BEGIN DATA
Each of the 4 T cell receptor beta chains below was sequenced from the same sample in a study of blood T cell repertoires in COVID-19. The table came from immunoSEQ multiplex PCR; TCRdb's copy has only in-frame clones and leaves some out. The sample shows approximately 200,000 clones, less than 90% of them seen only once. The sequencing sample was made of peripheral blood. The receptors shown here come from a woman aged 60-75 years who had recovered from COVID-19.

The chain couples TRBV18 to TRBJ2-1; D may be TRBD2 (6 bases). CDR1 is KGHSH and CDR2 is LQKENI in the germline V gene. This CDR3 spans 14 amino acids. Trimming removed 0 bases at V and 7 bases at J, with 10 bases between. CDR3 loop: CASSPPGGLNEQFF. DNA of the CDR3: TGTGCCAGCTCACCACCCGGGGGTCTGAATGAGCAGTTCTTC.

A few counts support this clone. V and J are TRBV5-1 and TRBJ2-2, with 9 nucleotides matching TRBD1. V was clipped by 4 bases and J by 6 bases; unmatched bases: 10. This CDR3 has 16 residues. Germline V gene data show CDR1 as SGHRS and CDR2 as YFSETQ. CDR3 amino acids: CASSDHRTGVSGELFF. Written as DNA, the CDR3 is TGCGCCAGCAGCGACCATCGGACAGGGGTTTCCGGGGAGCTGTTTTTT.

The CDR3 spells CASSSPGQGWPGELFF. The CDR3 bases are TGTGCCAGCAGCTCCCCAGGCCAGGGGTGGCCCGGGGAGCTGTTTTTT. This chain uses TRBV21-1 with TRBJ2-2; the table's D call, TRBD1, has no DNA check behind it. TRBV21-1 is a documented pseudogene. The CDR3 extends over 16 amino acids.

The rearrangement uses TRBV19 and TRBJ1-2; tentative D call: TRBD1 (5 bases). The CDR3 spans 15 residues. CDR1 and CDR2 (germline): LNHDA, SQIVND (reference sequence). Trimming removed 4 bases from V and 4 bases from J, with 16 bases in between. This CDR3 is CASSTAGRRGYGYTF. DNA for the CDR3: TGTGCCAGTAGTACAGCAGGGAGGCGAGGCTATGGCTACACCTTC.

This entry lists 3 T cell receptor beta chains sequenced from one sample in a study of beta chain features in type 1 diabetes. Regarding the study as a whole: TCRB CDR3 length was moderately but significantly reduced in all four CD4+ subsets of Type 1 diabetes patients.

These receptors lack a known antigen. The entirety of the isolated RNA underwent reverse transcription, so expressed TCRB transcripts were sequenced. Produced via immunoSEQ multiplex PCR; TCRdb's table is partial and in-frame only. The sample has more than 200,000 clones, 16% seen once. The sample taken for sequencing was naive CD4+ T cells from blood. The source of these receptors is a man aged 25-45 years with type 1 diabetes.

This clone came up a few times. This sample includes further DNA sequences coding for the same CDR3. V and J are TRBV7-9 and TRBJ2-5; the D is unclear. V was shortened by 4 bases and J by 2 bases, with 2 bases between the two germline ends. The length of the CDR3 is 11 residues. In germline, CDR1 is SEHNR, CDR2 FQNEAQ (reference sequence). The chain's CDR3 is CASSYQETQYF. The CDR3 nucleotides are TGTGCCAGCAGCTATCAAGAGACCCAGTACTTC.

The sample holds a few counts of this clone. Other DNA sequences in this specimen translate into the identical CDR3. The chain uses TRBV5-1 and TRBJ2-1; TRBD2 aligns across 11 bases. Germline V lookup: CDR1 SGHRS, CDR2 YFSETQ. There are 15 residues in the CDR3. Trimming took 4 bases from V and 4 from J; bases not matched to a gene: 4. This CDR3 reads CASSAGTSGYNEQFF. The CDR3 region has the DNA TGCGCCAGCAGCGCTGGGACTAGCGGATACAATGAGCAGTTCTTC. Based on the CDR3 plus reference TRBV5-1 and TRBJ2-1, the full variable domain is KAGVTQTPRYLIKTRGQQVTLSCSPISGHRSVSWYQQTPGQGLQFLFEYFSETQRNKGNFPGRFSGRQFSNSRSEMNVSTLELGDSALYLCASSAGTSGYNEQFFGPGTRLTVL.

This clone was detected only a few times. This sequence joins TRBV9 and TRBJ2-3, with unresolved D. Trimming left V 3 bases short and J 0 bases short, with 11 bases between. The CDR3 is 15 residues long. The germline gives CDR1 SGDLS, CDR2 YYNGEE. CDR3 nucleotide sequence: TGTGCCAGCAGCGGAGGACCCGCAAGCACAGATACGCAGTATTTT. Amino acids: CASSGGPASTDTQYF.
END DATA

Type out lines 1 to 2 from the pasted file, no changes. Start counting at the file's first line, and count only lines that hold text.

Each of the 4 T cell receptor beta chains below was sequenced from the same sample in a study of blood T cell repertoires in COVID-19. The table came from immunoSEQ multiplex PCR; TCRdb's copy has only in-frame clones and leaves some out. The sample shows approximately 200,000 clones, less than 90% of them seen only once. The sequencing sample was made of peripheral blood. The receptors shown here come from a woman aged 60-75 years who had recovered from COVID-19.

The chain couples TRBV18 to TRBJ2-1; D may be TRBD2 (6 bases). CDR1 is KGHSH and CDR2 is LQKENI in the germline V gene. This CDR3 spans 14 amino acids. Trimming removed 0 bases at V and 7 bases at J, with 10 bases between. CDR3 loop: CASSPPGGLNEQFF. DNA of the CDR3: TGTGCCAGCTCACCACCCGGGGGTCTGAATGAGCAGTTCTTC.